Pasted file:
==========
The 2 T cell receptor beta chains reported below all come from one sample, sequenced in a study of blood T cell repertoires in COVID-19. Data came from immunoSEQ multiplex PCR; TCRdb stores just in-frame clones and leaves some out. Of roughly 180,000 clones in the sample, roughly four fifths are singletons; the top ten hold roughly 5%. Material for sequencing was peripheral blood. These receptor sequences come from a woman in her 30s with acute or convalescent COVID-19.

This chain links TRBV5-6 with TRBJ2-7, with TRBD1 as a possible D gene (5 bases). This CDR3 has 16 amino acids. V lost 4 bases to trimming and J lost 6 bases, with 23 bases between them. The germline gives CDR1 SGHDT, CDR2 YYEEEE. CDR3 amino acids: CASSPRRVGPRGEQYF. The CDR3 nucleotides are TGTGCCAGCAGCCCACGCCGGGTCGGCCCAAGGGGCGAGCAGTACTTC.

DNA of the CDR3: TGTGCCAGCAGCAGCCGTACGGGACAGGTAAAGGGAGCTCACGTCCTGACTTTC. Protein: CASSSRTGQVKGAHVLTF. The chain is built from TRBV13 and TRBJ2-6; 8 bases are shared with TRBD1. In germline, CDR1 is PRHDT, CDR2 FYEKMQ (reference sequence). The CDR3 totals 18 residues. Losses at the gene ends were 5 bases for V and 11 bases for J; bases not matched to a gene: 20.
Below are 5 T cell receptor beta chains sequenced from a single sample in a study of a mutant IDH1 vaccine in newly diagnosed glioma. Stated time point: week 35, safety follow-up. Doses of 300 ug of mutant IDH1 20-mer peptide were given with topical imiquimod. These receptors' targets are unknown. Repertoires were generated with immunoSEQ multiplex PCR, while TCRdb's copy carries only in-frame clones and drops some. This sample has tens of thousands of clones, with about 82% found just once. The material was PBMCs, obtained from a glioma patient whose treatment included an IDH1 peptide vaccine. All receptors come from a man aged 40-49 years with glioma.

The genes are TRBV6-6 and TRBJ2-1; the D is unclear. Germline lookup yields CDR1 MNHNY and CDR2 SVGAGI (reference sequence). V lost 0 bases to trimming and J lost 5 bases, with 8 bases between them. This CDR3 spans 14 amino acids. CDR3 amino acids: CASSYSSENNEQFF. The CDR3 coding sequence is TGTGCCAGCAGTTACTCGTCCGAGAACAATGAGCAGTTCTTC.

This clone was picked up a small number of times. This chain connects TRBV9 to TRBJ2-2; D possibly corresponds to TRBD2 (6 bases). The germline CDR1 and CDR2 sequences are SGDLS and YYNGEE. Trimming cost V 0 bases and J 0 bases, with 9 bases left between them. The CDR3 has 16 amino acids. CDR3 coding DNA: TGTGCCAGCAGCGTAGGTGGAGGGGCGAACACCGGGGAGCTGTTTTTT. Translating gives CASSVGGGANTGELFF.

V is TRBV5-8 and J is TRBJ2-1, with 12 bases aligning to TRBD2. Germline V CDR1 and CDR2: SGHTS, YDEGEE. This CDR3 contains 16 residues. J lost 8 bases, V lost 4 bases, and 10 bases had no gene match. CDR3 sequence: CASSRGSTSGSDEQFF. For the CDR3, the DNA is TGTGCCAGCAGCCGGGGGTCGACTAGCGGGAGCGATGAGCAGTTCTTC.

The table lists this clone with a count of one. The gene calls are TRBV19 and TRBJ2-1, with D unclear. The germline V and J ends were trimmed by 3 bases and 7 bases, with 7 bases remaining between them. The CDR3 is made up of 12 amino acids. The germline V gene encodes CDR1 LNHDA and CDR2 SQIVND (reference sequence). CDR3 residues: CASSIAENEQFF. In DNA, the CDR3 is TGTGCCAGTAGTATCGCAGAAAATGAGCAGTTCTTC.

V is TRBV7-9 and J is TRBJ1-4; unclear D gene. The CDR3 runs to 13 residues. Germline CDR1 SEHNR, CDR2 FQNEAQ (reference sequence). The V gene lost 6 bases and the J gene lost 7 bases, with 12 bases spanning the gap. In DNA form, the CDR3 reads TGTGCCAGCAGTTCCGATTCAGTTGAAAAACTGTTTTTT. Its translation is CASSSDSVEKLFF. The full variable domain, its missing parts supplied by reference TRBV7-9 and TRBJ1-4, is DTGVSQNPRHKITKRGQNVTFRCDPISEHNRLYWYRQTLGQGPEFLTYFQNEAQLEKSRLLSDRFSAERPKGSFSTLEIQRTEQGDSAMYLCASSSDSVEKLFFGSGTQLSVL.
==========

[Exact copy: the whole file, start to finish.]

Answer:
The 2 T cell receptor beta chains reported below all come from one sample, sequenced in a study of blood T cell repertoires in COVID-19. Data came from immunoSEQ multiplex PCR; TCRdb stores just in-frame clones and leaves some out. Of roughly 180,000 clones in the sample, roughly four fifths are singletons; the top ten hold roughly 5%. Material for sequencing was peripheral blood. These receptor sequences come from a woman in her 30s with acute or convalescent COVID-19.

This chain links TRBV5-6 with TRBJ2-7, with TRBD1 as a possible D gene (5 bases). This CDR3 has 16 amino acids. V lost 4 bases to trimming and J lost 6 bases, with 23 bases between them. The germline gives CDR1 SGHDT, CDR2 YYEEEE. CDR3 amino acids: CASSPRRVGPRGEQYF. The CDR3 nucleotides are TGTGCCAGCAGCCCACGCCGGGTCGGCCCAAGGGGCGAGCAGTACTTC.

DNA of the CDR3: TGTGCCAGCAGCAGCCGTACGGGACAGGTAAAGGGAGCTCACGTCCTGACTTTC. Protein: CASSSRTGQVKGAHVLTF. The chain is built from TRBV13 and TRBJ2-6; 8 bases are shared with TRBD1. In germline, CDR1 is PRHDT, CDR2 FYEKMQ (reference sequence). The CDR3 totals 18 residues. Losses at the gene ends were 5 bases for V and 11 bases for J; bases not matched to a gene: 20.
Below are 5 T cell receptor beta chains sequenced from a single sample in a study of a mutant IDH1 vaccine in newly diagnosed glioma. Stated time point: week 35, safety follow-up. Doses of 300 ug of mutant IDH1 20-mer peptide were given with topical imiquimod. These receptors' targets are unknown. Repertoires were generated with immunoSEQ multiplex PCR, while TCRdb's copy carries only in-frame clones and drops some. This sample has tens of thousands of clones, with about 82% found just once. The material was PBMCs, obtained from a glioma patient whose treatment included an IDH1 peptide vaccine. All receptors come from a man aged 40-49 years with glioma.

The genes are TRBV6-6 and TRBJ2-1; the D is unclear. Germline lookup yields CDR1 MNHNY and CDR2 SVGAGI (reference sequence). V lost 0 bases to trimming and J lost 5 bases, with 8 bases between them. This CDR3 spans 14 amino acids. CDR3 amino acids: CASSYSSENNEQFF. The CDR3 coding sequence is TGTGCCAGCAGTTACTCGTCCGAGAACAATGAGCAGTTCTTC.

This clone was picked up a small number of times. This chain connects TRBV9 to TRBJ2-2; D possibly corresponds to TRBD2 (6 bases). The germline CDR1 and CDR2 sequences are SGDLS and YYNGEE. Trimming cost V 0 bases and J 0 bases, with 9 bases left between them. The CDR3 has 16 amino acids. CDR3 coding DNA: TGTGCCAGCAGCGTAGGTGGAGGGGCGAACACCGGGGAGCTGTTTTTT. Translating gives CASSVGGGANTGELFF.

V is TRBV5-8 and J is TRBJ2-1, with 12 bases aligning to TRBD2. Germline V CDR1 and CDR2: SGHTS, YDEGEE. This CDR3 contains 16 residues. J lost 8 bases, V lost 4 bases, and 10 bases had no gene match. CDR3 sequence: CASSRGSTSGSDEQFF. For the CDR3, the DNA is TGTGCCAGCAGCCGGGGGTCGACTAGCGGGAGCGATGAGCAGTTCTTC.

The table lists this clone with a count of one. The gene calls are TRBV19 and TRBJ2-1, with D unclear. The germline V and J ends were trimmed by 3 bases and 7 bases, with 7 bases remaining between them. The CDR3 is made up of 12 amino acids. The germline V gene encodes CDR1 LNHDA and CDR2 SQIVND (reference sequence). CDR3 residues: CASSIAENEQFF. In DNA, the CDR3 is TGTGCCAGTAGTATCGCAGAAAATGAGCAGTTCTTC.

V is TRBV7-9 and J is TRBJ1-4; unclear D gene. The CDR3 runs to 13 residues. Germline CDR1 SEHNR, CDR2 FQNEAQ (reference sequence). The V gene lost 6 bases and the J gene lost 7 bases, with 12 bases spanning the gap. In DNA form, the CDR3 reads TGTGCCAGCAGTTCCGATTCAGTTGAAAAACTGTTTTTT. Its translation is CASSSDSVEKLFF. The full variable domain, its missing parts supplied by reference TRBV7-9 and TRBJ1-4, is DTGVSQNPRHKITKRGQNVTFRCDPISEHNRLYWYRQTLGQGPEFLTYFQNEAQLEKSRLLSDRFSAERPKGSFSTLEIQRTEQGDSAMYLCASSSDSVEKLFFGSGTQLSVL.